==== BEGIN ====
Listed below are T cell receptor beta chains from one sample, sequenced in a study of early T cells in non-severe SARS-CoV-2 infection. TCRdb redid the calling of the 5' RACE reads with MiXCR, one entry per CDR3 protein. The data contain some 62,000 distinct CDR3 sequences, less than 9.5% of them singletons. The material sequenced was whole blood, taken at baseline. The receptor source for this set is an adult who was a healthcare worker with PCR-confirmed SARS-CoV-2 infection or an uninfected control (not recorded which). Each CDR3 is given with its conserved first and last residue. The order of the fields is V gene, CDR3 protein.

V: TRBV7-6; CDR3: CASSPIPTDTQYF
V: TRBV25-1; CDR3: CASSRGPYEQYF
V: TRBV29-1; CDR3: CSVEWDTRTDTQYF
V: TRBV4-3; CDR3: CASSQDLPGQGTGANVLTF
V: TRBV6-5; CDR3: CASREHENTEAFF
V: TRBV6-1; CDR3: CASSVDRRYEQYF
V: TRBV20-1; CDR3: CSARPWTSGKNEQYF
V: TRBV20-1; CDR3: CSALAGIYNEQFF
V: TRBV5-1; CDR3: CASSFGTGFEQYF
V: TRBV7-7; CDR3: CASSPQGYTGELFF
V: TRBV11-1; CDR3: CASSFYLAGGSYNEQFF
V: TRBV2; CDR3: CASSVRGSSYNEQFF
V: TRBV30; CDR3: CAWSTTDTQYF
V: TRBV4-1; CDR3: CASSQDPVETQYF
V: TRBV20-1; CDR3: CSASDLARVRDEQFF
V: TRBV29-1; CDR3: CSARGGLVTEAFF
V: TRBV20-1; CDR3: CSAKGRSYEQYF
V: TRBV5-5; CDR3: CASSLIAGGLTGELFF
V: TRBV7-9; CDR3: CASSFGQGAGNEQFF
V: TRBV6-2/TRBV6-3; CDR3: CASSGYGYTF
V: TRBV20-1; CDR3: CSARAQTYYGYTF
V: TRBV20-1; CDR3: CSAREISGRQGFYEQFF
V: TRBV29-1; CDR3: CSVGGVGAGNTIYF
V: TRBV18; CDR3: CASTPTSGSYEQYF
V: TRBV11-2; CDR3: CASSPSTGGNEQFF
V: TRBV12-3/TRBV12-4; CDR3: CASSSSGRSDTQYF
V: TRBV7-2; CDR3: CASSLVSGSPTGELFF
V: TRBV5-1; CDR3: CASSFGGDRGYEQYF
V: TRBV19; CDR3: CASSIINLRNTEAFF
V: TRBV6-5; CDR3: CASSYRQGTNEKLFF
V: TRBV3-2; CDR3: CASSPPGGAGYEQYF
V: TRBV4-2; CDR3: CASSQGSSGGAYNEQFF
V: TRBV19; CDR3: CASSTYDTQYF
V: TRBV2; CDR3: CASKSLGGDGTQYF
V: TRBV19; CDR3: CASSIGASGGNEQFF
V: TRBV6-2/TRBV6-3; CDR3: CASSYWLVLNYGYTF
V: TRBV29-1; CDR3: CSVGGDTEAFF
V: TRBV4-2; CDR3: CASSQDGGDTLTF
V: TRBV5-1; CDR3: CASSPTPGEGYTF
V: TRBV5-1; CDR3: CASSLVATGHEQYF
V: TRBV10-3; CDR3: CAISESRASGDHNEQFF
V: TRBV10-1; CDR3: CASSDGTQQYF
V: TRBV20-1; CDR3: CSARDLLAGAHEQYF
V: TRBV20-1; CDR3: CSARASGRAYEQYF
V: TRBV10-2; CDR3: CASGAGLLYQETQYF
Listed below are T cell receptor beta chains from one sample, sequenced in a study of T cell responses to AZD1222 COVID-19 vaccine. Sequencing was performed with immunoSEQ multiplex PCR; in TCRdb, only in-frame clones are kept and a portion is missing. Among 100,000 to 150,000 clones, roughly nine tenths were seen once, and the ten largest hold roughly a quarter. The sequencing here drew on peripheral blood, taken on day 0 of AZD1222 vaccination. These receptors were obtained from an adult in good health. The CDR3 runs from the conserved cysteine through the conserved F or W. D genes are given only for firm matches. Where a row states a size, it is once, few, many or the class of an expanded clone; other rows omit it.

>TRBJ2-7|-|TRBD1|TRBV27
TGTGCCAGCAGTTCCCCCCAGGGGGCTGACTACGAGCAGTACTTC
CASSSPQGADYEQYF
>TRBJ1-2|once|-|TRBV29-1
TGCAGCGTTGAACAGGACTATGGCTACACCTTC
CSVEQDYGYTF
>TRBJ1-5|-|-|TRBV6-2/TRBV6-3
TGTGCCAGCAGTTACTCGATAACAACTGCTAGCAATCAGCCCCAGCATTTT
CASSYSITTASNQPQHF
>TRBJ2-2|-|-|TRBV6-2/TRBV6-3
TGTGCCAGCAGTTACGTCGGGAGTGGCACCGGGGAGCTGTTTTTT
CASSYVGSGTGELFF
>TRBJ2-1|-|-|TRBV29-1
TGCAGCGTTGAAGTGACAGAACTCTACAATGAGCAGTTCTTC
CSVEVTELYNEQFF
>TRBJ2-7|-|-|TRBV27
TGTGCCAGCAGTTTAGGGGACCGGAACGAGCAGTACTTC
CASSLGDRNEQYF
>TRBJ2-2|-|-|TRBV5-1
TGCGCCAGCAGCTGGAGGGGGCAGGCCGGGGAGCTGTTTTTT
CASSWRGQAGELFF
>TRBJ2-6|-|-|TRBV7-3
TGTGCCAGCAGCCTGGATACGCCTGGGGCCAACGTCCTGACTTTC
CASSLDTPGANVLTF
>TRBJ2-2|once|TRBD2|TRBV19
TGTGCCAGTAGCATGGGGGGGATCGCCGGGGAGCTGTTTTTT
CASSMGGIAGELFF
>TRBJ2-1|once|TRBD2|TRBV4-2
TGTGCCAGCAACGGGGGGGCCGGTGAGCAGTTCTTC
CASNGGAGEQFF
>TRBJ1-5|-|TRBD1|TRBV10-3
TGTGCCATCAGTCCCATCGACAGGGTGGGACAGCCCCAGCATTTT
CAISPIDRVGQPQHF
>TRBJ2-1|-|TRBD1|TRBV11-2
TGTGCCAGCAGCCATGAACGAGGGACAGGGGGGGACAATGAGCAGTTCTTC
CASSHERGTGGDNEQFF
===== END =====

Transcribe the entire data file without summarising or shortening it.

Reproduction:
Listed below are T cell receptor beta chains from one sample, sequenced in a study of early T cells in non-severe SARS-CoV-2 infection. TCRdb redid the calling of the 5' RACE reads with MiXCR, one entry per CDR3 protein. The data contain some 62,000 distinct CDR3 sequences, less than 9.5% of them singletons. The material sequenced was whole blood, taken at baseline. The receptor source for this set is an adult who was a healthcare worker with PCR-confirmed SARS-CoV-2 infection or an uninfected control (not recorded which). Each CDR3 is given with its conserved first and last residue. The order of the fields is V gene, CDR3 protein.

V: TRBV7-6; CDR3: CASSPIPTDTQYF
V: TRBV25-1; CDR3: CASSRGPYEQYF
V: TRBV29-1; CDR3: CSVEWDTRTDTQYF
V: TRBV4-3; CDR3: CASSQDLPGQGTGANVLTF
V: TRBV6-5; CDR3: CASREHENTEAFF
V: TRBV6-1; CDR3: CASSVDRRYEQYF
V: TRBV20-1; CDR3: CSARPWTSGKNEQYF
V: TRBV20-1; CDR3: CSALAGIYNEQFF
V: TRBV5-1; CDR3: CASSFGTGFEQYF
V: TRBV7-7; CDR3: CASSPQGYTGELFF
V: TRBV11-1; CDR3: CASSFYLAGGSYNEQFF
V: TRBV2; CDR3: CASSVRGSSYNEQFF
V: TRBV30; CDR3: CAWSTTDTQYF
V: TRBV4-1; CDR3: CASSQDPVETQYF
V: TRBV20-1; CDR3: CSASDLARVRDEQFF
V: TRBV29-1; CDR3: CSARGGLVTEAFF
V: TRBV20-1; CDR3: CSAKGRSYEQYF
V: TRBV5-5; CDR3: CASSLIAGGLTGELFF
V: TRBV7-9; CDR3: CASSFGQGAGNEQFF
V: TRBV6-2/TRBV6-3; CDR3: CASSGYGYTF
V: TRBV20-1; CDR3: CSARAQTYYGYTF
V: TRBV20-1; CDR3: CSAREISGRQGFYEQFF
V: TRBV29-1; CDR3: CSVGGVGAGNTIYF
V: TRBV18; CDR3: CASTPTSGSYEQYF
V: TRBV11-2; CDR3: CASSPSTGGNEQFF
V: TRBV12-3/TRBV12-4; CDR3: CASSSSGRSDTQYF
V: TRBV7-2; CDR3: CASSLVSGSPTGELFF
V: TRBV5-1; CDR3: CASSFGGDRGYEQYF
V: TRBV19; CDR3: CASSIINLRNTEAFF
V: TRBV6-5; CDR3: CASSYRQGTNEKLFF
V: TRBV3-2; CDR3: CASSPPGGAGYEQYF
V: TRBV4-2; CDR3: CASSQGSSGGAYNEQFF
V: TRBV19; CDR3: CASSTYDTQYF
V: TRBV2; CDR3: CASKSLGGDGTQYF
V: TRBV19; CDR3: CASSIGASGGNEQFF
V: TRBV6-2/TRBV6-3; CDR3: CASSYWLVLNYGYTF
V: TRBV29-1; CDR3: CSVGGDTEAFF
V: TRBV4-2; CDR3: CASSQDGGDTLTF
V: TRBV5-1; CDR3: CASSPTPGEGYTF
V: TRBV5-1; CDR3: CASSLVATGHEQYF
V: TRBV10-3; CDR3: CAISESRASGDHNEQFF
V: TRBV10-1; CDR3: CASSDGTQQYF
V: TRBV20-1; CDR3: CSARDLLAGAHEQYF
V: TRBV20-1; CDR3: CSARASGRAYEQYF
V: TRBV10-2; CDR3: CASGAGLLYQETQYF
Listed below are T cell receptor beta chains from one sample, sequenced in a study of T cell responses to AZD1222 COVID-19 vaccine. Sequencing was performed with immunoSEQ multiplex PCR; in TCRdb, only in-frame clones are kept and a portion is missing. Among 100,000 to 150,000 clones, roughly nine tenths were seen once, and the ten largest hold roughly a quarter. The sequencing here drew on peripheral blood, taken on day 0 of AZD1222 vaccination. These receptors were obtained from an adult in good health. The CDR3 runs from the conserved cysteine through the conserved F or W. D genes are given only for firm matches. Where a row states a size, it is once, few, many or the class of an expanded clone; other rows omit it.

>TRBJ2-7|-|TRBD1|TRBV27
TGTGCCAGCAGTTCCCCCCAGGGGGCTGACTACGAGCAGTACTTC
CASSSPQGADYEQYF
>TRBJ1-2|once|-|TRBV29-1
TGCAGCGTTGAACAGGACTATGGCTACACCTTC
CSVEQDYGYTF
>TRBJ1-5|-|-|TRBV6-2/TRBV6-3
TGTGCCAGCAGTTACTCGATAACAACTGCTAGCAATCAGCCCCAGCATTTT
CASSYSITTASNQPQHF
>TRBJ2-2|-|-|TRBV6-2/TRBV6-3
TGTGCCAGCAGTTACGTCGGGAGTGGCACCGGGGAGCTGTTTTTT
CASSYVGSGTGELFF
>TRBJ2-1|-|-|TRBV29-1
TGCAGCGTTGAAGTGACAGAACTCTACAATGAGCAGTTCTTC
CSVEVTELYNEQFF
>TRBJ2-7|-|-|TRBV27
TGTGCCAGCAGTTTAGGGGACCGGAACGAGCAGTACTTC
CASSLGDRNEQYF
>TRBJ2-2|-|-|TRBV5-1
TGCGCCAGCAGCTGGAGGGGGCAGGCCGGGGAGCTGTTTTTT
CASSWRGQAGELFF
>TRBJ2-6|-|-|TRBV7-3
TGTGCCAGCAGCCTGGATACGCCTGGGGCCAACGTCCTGACTTTC
CASSLDTPGANVLTF
>TRBJ2-2|once|TRBD2|TRBV19
TGTGCCAGTAGCATGGGGGGGATCGCCGGGGAGCTGTTTTTT
CASSMGGIAGELFF
>TRBJ2-1|once|TRBD2|TRBV4-2
TGTGCCAGCAACGGGGGGGCCGGTGAGCAGTTCTTC
CASNGGAGEQFF
>TRBJ1-5|-|TRBD1|TRBV10-3
TGTGCCATCAGTCCCATCGACAGGGTGGGACAGCCCCAGCATTTT
CAISPIDRVGQPQHF
>TRBJ2-1|-|TRBD1|TRBV11-2
TGTGCCAGCAGCCATGAACGAGGGACAGGGGGGGACAATGAGCAGTTCTTC
CASSHERGTGGDNEQFF